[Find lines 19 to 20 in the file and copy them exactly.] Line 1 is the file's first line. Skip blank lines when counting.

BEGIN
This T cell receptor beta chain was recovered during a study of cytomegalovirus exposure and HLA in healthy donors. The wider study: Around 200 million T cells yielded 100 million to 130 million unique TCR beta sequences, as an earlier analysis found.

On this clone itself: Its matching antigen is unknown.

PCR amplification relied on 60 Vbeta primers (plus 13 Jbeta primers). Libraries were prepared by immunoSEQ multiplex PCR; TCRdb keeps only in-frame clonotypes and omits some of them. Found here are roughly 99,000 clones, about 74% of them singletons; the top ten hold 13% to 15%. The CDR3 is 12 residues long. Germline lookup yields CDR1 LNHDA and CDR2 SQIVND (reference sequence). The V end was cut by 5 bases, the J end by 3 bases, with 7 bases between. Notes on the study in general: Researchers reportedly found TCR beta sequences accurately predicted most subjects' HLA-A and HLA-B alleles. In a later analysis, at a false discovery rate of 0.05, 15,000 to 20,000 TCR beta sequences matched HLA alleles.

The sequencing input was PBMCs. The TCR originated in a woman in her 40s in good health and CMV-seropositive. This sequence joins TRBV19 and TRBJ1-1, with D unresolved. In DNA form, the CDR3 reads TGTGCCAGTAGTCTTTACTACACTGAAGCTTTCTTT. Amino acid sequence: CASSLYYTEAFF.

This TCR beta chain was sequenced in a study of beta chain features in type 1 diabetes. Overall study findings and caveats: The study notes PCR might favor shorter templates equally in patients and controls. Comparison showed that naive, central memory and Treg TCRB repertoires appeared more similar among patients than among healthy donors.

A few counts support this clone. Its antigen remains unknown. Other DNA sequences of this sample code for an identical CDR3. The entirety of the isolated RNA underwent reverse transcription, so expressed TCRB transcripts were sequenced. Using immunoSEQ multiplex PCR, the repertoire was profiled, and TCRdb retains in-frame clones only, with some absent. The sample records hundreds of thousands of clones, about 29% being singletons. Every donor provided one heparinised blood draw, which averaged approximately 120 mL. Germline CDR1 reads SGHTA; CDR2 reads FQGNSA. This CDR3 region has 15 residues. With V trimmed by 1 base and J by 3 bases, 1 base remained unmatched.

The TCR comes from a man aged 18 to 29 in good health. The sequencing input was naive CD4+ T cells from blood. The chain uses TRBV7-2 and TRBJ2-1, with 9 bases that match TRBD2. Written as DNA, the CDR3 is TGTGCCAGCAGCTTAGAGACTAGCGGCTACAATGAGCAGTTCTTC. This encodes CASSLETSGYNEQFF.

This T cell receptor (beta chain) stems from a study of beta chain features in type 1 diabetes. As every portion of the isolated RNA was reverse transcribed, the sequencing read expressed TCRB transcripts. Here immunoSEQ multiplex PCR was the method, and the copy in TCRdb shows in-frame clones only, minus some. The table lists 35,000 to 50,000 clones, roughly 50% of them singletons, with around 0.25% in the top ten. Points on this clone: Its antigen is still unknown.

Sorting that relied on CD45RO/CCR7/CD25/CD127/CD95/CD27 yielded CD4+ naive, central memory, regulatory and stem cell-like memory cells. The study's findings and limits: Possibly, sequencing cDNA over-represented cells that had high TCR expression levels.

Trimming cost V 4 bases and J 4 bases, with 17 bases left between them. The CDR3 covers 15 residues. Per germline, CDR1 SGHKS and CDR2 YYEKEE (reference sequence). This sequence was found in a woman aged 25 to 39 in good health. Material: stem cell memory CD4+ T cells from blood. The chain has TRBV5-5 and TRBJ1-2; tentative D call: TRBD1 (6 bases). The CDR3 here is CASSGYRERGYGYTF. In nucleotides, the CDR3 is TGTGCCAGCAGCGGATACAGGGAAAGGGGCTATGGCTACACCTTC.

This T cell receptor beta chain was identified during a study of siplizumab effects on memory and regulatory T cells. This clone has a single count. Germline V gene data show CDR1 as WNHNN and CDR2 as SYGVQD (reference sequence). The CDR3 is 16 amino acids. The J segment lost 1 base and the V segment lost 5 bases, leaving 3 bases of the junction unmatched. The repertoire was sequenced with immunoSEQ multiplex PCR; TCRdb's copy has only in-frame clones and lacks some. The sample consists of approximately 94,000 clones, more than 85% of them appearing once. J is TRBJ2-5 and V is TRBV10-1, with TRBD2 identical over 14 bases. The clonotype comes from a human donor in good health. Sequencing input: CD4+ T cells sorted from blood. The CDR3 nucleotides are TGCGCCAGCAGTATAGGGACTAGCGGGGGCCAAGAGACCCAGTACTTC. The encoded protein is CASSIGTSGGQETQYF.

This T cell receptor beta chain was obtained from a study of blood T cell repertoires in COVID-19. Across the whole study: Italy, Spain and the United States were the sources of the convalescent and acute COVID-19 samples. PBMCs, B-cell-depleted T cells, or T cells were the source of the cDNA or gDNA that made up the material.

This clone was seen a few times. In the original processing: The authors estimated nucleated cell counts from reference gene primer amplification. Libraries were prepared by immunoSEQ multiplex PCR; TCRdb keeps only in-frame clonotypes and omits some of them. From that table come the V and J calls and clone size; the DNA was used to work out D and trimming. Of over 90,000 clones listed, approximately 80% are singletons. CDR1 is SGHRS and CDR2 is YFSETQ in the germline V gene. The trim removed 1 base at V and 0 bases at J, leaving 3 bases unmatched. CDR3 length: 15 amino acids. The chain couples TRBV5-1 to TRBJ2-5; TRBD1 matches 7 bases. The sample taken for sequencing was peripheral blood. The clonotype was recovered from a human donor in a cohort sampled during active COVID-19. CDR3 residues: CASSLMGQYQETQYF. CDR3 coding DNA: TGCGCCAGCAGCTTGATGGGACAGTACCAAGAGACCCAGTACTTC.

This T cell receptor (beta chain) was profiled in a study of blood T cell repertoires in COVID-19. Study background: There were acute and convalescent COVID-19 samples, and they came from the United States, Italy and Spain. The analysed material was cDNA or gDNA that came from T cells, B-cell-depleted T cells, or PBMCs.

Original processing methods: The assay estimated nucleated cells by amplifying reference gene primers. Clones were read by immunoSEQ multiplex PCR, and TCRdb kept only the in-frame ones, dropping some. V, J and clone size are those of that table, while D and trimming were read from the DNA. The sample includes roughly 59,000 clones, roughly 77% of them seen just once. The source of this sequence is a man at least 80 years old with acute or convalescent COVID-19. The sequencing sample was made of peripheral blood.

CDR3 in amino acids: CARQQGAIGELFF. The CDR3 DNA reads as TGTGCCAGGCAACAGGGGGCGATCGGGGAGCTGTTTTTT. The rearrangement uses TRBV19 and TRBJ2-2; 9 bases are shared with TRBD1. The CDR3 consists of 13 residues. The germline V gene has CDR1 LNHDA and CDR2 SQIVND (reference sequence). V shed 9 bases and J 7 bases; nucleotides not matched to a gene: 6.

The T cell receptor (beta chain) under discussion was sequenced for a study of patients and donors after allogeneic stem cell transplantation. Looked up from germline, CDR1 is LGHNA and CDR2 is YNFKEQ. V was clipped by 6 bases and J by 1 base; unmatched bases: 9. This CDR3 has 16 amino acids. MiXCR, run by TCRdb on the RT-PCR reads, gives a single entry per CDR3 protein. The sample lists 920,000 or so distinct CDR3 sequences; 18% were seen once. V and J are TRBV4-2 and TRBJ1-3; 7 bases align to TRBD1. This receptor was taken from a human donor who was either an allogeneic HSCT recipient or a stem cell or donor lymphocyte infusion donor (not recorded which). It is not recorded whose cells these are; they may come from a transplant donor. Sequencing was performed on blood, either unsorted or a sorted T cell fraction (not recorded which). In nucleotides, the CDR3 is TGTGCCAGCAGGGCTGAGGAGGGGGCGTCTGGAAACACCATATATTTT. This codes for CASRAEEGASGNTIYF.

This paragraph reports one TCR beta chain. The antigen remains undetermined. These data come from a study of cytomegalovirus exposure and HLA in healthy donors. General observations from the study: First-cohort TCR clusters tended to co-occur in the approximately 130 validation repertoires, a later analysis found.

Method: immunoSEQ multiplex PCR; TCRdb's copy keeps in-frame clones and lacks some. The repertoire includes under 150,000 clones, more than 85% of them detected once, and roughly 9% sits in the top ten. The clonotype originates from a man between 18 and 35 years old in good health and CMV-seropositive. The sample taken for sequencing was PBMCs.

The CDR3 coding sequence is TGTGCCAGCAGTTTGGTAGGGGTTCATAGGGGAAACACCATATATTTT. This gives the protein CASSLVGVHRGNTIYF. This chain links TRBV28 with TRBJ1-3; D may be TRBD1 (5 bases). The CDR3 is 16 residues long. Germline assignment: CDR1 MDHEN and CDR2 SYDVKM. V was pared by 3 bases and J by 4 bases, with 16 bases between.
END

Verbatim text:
Method: immunoSEQ multiplex PCR; TCRdb's copy keeps in-frame clones and lacks some. The repertoire includes under 150,000 clones, more than 85% of them detected once, and roughly 9% sits in the top ten. The clonotype originates from a man between 18 and 35 years old in good health and CMV-seropositive. The sample taken for sequencing was PBMCs.

The CDR3 coding sequence is TGTGCCAGCAGTTTGGTAGGGGTTCATAGGGGAAACACCATATATTTT. This gives the protein CASSLVGVHRGNTIYF. This chain links TRBV28 with TRBJ1-3; D may be TRBD1 (5 bases). The CDR3 is 16 residues long. Germline assignment: CDR1 MDHEN and CDR2 SYDVKM. V was pared by 3 bases and J by 4 bases, with 16 bases between.